Nifurtimox use while Breastfeeding
Medically reviewed by Drugs.com. Last updated on Nov 20, 2018.
Nifurtimox Levels and Effects while Breastfeeding
Summary of Use during Lactation
Limited information indicates that maternal doses of nifurtimox up to 15 mg/kg daily produce do not cause any adverse serious effects in breastfed infants. Breastmilk levels and a computer simulation found that the dose that an exclusively breastfed infant would receive through breastmilk would be much less than the dose given to treat Chagas disease in newborn infants. Other authors consider that breastfeeding is not contraindicated during the use of nifurtimox.
Maternal Levels. A computer simulation using pharmacokinetic data from adults and assuming milk-plasma ratios of 1 resulted in an estimated median infant dose of 0.19% of the maternal weight-adjusted dosage. Assuming milk-plasma ratios of 6 resulted in an estimated maximum infant dose of 3.1% of the maternal weight-adjusted dosage.
Four women with Chagas disease were treated with nifurtimox 10 to 15 mg/kg daily in 3 divided doses provided breastmilk samples for analysis after 4 to 10 days of therapy. The timing of the sample with respect to doses was not reported. Breastmilk concentrations of nifurtimox ranged from nonquantifiable (<0.55 mg/L) to 8.2 mg/L.
Infant Levels. Relevant published information was not found as of the revision date.
Effects in Breastfed Infants
A cohort of 33 infants who were breastfed (extent not stated) by hospitalized mothers taking nifurtimox was followed in the Democratic Republic of the Congo. Thirty mothers took a full course of 30 doses of oral nifurtimox 15 mg/kg daily and all received 14 doses of intravenous eflornithine 400 mg/kg daily for 7 days for human African trypanosomiasis. (sleeping sickness). Nursing mothers also took a median of 4 other concomitant medications. No serious adverse events were reported in any of the breastfed infants.
Effects on Lactation and Breastmilk
Relevant published information was not found as of the revision date.
1. Sankale M, Brun A. Les medicaments des parasitoses tropicales au cours de la grossesse et de l'allaitement. (2 parts). Concours Medl. 1991;14:2335-9;2248-51.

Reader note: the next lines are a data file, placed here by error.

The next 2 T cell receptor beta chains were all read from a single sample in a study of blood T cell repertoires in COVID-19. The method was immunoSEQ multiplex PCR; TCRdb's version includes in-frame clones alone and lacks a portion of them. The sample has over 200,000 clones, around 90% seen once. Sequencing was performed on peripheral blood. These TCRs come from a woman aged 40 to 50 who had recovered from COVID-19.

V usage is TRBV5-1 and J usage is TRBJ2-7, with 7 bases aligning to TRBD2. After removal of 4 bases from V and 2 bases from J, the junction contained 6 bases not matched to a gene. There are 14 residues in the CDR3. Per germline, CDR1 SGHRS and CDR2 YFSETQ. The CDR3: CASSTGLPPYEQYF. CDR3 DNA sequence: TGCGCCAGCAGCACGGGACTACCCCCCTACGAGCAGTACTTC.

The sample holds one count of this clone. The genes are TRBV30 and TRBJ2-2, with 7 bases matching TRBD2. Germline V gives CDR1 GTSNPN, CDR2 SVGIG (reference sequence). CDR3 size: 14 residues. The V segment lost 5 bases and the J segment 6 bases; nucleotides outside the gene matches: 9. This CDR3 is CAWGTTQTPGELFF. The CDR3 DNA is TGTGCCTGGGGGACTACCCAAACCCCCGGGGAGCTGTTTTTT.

2. Barennes H, Choonara I. Breast feeding and drug therapy in neglected diseases. Arch Dis Child. 2010;95:222-3. PMID: 20308339
3. Garcia-Bournissen F, Altcheh J, Panchaud A, Ito S. Is use of nifurtimox for the treatment of Chagas disease compatible with breastfeeding? A population pharmacokinetics analysis. Arch Dis Child. 2010;95:224-8. PMID: 19948512
4. Padro JM, Vidal RB, Echevarria RN et al. Development of an ionic-liquid-based dispersive liquid-liquid microextraction method for the determination of antichagasic drugs in human breast milk. Optimization by central composite design. J Sep Sci. 2015;38:1591-600. PMID: 25711461
5. Schmid C, Kuemmerle A, Blum J et al. In-hospital safety in field conditions of nifurtimox eflornithine combination therapy (NECT) for T. b. gambiense sleeping sickness. PLoS Negl Trop Dis. 2012;6:e1920. PMID: 23209861
CAS Registry Number
LactMed Record Number
Information presented in this database is not meant as a substitute for professional judgment. You should consult your healthcare provider for breastfeeding advice related to your particular situation. The U.S. government does not warrant or assume any liability or responsibility for the accuracy or completeness of the information on this Site.
Always consult your healthcare provider to ensure the information displayed on this page applies to your personal circumstances.